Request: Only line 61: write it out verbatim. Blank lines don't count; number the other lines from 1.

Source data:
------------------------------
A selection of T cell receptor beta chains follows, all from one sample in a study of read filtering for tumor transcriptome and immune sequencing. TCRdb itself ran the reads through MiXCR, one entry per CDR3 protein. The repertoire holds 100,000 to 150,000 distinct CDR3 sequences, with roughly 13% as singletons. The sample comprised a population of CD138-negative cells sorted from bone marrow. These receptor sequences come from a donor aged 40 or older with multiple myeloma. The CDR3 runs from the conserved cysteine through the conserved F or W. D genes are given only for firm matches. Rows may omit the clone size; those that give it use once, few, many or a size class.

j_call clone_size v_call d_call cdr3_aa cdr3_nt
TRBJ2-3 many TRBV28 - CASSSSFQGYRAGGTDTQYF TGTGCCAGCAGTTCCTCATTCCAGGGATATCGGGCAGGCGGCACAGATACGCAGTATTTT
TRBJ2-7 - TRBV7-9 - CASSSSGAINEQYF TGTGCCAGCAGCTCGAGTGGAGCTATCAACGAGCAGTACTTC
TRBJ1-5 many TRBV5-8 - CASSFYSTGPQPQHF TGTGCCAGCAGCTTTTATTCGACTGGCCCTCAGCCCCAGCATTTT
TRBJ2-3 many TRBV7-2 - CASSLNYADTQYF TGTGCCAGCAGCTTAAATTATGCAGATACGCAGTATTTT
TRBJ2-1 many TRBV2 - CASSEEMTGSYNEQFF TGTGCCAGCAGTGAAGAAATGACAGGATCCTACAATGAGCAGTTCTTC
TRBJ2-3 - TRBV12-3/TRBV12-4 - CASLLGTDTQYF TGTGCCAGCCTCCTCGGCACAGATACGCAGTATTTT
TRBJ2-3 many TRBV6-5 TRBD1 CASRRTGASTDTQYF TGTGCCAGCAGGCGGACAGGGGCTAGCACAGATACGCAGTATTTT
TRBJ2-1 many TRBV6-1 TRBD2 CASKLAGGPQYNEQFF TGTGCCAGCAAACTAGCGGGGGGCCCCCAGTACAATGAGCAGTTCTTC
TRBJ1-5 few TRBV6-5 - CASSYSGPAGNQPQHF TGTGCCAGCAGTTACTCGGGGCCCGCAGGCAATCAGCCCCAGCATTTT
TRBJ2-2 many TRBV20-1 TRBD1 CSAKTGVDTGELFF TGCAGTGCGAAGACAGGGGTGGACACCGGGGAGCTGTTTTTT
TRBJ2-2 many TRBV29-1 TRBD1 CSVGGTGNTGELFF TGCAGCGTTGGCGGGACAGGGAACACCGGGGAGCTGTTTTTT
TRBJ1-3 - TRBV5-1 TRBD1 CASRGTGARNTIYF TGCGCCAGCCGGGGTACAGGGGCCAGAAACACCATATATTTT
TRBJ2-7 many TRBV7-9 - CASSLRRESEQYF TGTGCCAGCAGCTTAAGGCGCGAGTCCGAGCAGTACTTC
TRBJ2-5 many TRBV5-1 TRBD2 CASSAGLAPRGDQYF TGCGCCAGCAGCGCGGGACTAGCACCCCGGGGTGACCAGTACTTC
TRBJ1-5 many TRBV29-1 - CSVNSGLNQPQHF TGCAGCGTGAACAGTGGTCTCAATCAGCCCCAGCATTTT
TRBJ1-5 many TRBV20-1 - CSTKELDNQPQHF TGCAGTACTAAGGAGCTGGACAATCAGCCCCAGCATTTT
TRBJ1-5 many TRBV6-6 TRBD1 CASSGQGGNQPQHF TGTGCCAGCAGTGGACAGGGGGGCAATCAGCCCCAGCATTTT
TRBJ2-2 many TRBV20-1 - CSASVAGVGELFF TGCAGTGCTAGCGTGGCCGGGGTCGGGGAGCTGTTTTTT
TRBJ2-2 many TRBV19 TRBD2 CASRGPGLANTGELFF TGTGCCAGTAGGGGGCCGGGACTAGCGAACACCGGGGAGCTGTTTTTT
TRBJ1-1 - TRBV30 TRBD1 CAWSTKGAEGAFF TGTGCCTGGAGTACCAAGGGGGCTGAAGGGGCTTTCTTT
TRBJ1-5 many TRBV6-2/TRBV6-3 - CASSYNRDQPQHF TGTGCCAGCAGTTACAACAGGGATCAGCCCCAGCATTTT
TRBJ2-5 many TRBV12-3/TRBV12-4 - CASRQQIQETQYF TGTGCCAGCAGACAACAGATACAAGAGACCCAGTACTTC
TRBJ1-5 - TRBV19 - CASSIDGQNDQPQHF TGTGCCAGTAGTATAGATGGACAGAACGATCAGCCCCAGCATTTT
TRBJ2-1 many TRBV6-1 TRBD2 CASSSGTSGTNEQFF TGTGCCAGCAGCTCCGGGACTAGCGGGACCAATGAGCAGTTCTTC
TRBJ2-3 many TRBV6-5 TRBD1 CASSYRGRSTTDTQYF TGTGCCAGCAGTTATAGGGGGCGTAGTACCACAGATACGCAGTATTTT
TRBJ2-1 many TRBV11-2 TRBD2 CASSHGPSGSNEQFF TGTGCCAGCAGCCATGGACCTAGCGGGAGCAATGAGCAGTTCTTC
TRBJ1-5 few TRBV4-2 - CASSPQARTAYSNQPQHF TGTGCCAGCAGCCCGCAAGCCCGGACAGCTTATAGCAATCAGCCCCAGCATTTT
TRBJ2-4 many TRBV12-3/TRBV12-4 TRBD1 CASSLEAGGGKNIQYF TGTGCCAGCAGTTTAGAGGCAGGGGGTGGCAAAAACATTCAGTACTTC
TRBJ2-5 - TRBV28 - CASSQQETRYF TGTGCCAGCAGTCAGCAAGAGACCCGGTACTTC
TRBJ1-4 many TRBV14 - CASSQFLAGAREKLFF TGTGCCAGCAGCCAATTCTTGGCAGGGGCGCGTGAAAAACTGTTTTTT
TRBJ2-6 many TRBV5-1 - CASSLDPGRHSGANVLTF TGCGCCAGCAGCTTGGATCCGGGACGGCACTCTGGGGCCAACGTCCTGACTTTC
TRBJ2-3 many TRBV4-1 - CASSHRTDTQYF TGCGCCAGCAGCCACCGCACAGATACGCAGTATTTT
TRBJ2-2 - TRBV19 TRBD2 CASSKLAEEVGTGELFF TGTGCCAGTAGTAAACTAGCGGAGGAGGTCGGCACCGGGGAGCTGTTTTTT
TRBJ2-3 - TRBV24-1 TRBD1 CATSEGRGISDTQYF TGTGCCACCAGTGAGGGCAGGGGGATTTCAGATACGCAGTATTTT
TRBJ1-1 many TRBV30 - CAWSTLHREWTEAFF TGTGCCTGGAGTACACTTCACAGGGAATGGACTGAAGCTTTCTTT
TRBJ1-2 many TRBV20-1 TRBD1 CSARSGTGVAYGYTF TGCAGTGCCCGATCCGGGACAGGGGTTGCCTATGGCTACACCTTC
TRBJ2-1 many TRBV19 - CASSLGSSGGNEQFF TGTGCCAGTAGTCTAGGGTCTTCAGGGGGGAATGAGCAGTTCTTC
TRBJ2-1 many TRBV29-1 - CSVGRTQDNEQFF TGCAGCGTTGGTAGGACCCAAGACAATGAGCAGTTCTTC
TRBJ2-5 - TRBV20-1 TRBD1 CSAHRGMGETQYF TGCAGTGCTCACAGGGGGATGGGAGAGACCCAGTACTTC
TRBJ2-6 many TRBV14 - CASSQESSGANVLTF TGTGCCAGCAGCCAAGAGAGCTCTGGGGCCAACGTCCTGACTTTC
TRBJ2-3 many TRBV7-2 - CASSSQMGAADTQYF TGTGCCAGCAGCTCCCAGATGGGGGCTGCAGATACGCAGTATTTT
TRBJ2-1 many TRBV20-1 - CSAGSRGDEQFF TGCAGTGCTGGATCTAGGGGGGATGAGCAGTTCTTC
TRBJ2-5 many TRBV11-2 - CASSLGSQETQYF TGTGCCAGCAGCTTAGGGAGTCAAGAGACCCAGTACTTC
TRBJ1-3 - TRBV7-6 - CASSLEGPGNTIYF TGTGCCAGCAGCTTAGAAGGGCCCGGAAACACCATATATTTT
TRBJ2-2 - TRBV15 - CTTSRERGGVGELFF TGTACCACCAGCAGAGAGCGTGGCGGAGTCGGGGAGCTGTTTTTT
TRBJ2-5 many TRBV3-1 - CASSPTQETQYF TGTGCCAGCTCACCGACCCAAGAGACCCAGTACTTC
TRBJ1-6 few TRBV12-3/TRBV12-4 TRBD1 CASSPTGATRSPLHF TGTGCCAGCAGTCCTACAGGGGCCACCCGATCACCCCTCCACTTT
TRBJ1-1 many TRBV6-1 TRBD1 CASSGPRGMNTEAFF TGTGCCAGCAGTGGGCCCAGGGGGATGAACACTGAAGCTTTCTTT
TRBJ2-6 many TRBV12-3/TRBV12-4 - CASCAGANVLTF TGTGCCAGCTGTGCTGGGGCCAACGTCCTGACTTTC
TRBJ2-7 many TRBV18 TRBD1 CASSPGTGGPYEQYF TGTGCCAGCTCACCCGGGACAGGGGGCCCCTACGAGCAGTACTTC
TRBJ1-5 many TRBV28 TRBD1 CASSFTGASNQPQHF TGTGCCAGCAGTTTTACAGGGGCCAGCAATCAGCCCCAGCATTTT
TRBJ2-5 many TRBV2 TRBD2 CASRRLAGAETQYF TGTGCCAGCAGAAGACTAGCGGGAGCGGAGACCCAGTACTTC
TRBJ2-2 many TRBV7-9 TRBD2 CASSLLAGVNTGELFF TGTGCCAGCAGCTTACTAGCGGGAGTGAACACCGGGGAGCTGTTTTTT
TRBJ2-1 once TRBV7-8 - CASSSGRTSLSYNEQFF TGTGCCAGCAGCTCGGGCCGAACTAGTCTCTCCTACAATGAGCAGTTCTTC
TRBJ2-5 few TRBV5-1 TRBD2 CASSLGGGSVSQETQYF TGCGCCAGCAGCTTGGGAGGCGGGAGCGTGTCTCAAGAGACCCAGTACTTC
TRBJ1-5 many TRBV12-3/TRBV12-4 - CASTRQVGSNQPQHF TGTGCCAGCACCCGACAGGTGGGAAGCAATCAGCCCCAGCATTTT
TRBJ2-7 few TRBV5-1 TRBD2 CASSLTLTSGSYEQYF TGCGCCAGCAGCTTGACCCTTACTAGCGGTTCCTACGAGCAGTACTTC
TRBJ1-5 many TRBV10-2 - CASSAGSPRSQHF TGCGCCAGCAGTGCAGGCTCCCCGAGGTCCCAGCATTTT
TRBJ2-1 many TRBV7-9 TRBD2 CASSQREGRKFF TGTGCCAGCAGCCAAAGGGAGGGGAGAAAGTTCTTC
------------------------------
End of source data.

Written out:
TRBJ2-1 many TRBV7-9 TRBD2 CASSQREGRKFF TGTGCCAGCAGCCAAAGGGAGGGGAGAAAGTTCTTC